In the IRF (frame of reference which has drift velocity equal to that of the medium), the drift term is vanishing




and consequently, the local mass balance (continuity equation for an i-th component) becomes:

In the general case of diffusional transport in the r-component mixture, r-continuity equations for all diffusing components must be fulfilled in any elementary volume within an open system. The continuity equation, eq.(4), in the unidimensional mixture becomes:

The important assumption of the local equilibrium in a mixture (non-explicit assumption) is included in present analysis. This assumption is also a foundation of the majority of phenomenological models of transport (interdiffusion) [1], [2]. Decades of successful applications of these models in describing the mass transport in solids justify the incorporation of this fundamental concept of non-equilibrium thermodynamics into the transport equations in all media, in particular solids. The postulate of local equilibrium is as follows: "For a system in which irreversible processes are taking place, all thermodynamic functions of state exist for each element of the system. These thermodynamic quantities for the nonequilibrium system are the same functions of local state variables as the corresponding equilibrium quantities." [8].

From this assumption it follows that (in the course of the analyzed processes of interdiffusion in solids at constant temperature), the total concentration of the mixture is constant (as in the equilibrium state). In the other words it is assumed, that the transport processes do not affect the local medium properties. Namely it is assumed the transport processes do not affect the constant concentration of the mixture (total concentration of the solid compound, e.g. an alloy).

2.1. Mathematical Formulation of the Problem of Interdiffusion in the r-component One Dimensional Solid Solution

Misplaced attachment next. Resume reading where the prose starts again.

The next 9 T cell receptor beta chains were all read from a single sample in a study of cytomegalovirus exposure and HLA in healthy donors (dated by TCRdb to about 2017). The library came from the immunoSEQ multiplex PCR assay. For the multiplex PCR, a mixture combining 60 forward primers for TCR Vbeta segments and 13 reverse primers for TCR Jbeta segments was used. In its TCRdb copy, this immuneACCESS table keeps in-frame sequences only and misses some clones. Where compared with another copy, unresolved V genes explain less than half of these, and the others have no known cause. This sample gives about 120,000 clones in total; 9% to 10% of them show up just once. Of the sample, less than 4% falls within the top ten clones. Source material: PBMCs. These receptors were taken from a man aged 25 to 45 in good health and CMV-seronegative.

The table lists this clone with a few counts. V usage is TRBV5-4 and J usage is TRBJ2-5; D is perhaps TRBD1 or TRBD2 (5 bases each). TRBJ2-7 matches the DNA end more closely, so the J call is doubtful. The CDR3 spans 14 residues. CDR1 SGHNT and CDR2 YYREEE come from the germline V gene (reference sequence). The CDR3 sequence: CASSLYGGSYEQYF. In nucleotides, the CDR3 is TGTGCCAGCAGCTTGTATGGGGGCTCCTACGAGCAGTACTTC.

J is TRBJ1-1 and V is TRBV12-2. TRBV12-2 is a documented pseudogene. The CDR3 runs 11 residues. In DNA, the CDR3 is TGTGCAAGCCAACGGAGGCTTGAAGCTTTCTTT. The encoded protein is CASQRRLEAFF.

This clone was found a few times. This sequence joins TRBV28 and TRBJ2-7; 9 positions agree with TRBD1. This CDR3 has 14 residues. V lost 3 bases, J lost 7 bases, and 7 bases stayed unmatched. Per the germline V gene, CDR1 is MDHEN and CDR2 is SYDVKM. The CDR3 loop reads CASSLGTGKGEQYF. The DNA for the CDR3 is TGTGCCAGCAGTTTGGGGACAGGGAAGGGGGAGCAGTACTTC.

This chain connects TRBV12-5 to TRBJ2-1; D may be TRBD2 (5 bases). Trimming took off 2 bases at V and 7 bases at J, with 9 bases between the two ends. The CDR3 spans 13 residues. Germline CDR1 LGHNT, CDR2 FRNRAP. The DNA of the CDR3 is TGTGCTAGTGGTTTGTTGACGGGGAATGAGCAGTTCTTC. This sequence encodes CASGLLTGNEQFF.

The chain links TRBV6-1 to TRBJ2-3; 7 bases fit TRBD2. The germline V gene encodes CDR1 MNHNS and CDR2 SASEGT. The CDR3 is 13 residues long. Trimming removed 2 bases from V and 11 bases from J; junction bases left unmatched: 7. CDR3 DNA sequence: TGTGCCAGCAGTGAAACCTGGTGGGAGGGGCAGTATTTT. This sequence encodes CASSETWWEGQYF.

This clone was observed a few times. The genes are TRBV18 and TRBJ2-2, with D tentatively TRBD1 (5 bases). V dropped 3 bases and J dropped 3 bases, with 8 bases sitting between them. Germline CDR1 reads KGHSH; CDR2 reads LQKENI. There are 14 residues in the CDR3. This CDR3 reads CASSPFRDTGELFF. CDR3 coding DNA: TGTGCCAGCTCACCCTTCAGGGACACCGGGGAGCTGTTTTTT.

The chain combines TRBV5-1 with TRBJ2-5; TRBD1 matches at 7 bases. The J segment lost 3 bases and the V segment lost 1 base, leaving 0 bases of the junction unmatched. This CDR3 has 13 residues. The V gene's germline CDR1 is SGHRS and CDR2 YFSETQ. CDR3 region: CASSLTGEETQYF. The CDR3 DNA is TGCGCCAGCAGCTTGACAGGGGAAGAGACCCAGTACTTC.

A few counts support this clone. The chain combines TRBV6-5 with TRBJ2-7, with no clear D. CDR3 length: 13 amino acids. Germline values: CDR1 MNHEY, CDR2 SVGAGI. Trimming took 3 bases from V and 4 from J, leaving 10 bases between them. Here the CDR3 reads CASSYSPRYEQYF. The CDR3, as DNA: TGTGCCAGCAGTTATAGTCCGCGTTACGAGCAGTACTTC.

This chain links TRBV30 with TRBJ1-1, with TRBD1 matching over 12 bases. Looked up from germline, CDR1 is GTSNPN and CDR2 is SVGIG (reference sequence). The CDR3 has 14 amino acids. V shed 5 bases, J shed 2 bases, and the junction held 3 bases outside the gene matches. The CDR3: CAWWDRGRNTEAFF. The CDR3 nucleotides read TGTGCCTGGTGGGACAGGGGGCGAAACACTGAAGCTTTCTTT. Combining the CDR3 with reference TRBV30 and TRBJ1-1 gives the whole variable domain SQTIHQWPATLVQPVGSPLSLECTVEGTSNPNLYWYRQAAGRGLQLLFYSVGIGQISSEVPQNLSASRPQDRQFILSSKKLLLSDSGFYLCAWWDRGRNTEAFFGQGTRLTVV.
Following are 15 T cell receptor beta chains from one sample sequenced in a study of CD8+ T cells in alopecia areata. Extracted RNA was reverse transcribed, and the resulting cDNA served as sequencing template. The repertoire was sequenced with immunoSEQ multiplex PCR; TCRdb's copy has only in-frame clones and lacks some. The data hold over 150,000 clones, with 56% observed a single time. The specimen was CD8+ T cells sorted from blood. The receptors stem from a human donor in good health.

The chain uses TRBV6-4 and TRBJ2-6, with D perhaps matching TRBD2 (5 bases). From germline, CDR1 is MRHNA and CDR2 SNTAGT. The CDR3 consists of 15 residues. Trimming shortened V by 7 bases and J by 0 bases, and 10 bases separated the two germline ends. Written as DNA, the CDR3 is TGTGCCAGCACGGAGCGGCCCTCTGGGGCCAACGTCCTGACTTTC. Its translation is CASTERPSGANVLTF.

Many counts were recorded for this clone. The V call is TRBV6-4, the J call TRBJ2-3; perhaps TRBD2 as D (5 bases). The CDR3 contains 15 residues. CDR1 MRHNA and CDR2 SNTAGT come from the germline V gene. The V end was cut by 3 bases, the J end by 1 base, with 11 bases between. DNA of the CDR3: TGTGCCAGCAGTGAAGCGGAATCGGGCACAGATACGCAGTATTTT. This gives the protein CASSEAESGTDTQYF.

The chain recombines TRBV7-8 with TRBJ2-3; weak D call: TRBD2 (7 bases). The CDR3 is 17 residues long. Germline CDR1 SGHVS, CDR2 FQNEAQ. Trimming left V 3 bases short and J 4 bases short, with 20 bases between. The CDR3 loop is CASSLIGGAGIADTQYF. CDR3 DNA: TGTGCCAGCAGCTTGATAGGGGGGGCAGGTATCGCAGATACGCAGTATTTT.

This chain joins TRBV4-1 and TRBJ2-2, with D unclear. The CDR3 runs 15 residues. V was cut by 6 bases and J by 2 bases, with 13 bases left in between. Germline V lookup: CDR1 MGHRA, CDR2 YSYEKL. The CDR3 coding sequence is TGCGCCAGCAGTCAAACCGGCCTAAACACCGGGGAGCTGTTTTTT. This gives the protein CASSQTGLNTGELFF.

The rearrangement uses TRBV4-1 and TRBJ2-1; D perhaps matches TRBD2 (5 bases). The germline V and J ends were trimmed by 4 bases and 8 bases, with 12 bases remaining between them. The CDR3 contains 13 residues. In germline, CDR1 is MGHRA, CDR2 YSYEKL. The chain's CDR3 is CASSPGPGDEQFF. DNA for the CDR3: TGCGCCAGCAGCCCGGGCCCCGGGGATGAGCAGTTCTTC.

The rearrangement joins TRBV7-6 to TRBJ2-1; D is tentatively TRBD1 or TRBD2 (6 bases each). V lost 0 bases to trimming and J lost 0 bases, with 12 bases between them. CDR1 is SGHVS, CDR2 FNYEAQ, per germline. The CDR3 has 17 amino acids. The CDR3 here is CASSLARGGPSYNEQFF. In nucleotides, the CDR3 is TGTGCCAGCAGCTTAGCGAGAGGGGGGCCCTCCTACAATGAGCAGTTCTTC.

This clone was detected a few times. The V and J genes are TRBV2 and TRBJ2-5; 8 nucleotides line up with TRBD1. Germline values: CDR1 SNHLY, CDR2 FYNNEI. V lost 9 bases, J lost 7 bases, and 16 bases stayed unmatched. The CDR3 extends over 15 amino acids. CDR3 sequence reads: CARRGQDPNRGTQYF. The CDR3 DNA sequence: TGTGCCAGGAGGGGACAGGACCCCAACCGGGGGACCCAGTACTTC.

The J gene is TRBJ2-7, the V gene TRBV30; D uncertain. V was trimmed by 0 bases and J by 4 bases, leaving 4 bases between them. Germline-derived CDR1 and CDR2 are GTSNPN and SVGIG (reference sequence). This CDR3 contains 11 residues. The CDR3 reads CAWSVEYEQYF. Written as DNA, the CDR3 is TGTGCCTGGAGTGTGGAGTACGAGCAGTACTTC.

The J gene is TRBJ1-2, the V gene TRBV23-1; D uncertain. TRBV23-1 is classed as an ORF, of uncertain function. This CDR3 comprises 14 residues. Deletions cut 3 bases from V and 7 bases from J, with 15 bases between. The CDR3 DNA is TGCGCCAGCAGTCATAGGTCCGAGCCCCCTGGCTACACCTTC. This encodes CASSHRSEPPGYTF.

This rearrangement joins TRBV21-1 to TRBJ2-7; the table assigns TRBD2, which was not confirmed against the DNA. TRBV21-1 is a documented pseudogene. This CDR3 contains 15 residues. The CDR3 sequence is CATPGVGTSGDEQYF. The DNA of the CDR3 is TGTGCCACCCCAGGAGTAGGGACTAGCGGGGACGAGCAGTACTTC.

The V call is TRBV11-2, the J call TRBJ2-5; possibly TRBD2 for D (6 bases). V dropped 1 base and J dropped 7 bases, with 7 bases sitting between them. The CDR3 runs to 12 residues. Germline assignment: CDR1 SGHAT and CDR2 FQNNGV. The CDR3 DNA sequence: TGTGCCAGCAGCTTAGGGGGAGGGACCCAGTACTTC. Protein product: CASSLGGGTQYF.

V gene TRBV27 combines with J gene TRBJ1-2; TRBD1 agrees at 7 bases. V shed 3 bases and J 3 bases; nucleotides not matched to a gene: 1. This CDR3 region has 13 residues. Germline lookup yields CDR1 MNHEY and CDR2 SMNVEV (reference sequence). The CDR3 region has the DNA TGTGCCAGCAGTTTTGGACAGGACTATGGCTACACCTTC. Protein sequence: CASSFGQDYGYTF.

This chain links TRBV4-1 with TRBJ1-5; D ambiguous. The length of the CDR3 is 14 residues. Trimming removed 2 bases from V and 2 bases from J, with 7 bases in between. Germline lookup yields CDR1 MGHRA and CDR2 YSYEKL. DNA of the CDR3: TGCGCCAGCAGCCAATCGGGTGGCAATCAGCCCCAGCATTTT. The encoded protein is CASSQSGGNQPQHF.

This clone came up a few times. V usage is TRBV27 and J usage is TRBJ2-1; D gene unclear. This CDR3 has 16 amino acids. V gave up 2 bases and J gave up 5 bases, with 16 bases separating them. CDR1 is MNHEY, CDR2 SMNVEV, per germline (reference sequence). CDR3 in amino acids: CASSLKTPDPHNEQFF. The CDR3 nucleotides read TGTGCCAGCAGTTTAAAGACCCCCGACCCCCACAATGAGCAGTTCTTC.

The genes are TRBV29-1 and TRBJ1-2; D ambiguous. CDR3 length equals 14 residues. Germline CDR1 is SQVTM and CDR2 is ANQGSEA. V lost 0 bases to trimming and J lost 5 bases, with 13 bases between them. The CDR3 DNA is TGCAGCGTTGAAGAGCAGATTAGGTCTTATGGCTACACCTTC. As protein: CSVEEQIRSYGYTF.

When we are not interested in the temperature effects (they can be neglected), the interdiffusion (mutual diffusion in a solid solution, e.g in an alloy) may be treated as a mixing (the process has low free energy of the reaction). In this section the interdiffusion in a r-component solid solution will be formulated.


- molecular mass of the i-th component of the mixture, e.g. an alloy, (i = 1, 2, ... , r);

- right border of the segment occupied by the mixture at the begin-


ning of the process ( );

- initial density distribution of the i-th component in the mixture (i = 1, ..., r). The initial global concentration of the mixture:

is constant and positive;

- diffusion coefficient of i-th component (i = 1, ..., r), where denotes the Cartesian product;

- the viscosity coefficient of the mixture;

- initial momentum of the mixture mass center;

- the examination time (time at which measurements were carried out);

- time evolution of the density derivative of the i-th component at the left boundary (i = 1, ..., r - 1);

- time evolution of a force acting on the mixture boundary;

- time evolution of a body force (evolution, e.g of gravity force).

The unknown:

- where and are the mixture boundaries;

- density of the i-th component (i = 1, ..., r);

- drift velocity;

- pressure of the mixture.

Physical laws:








The local mass conservation law for the i-th component:

where is the i-th component velocity, i.e.

the postulate of constant concentration of the mixture;

Notice: the mixture density, , assumes values in the interval

the local law of momentum conservation (equation of motion):


is the velocity of the mixture (more precisely, it is a distribution of the velocities of the local mass centers);

the total i-th component mass conservation law :

where (i = 1, ..., r).




Initial conditions:

- initial position of the mixture boundaries;

- initial distribution of the mixture components;

- initial momentum of the mixture.

Boundary conditions:

- the gradient of the components at the left boundary of the mixture;

- the resultant (the net) thrust force acting on the boundary of the mixture;

- the velocities of the mixture boundaries.

It is obvious that:

In particular:

Examples of possible modifications:

Instead of the second boundary condition, , one can introduce the global force acting on the mixture as a whole:

when the first law of dynamics results.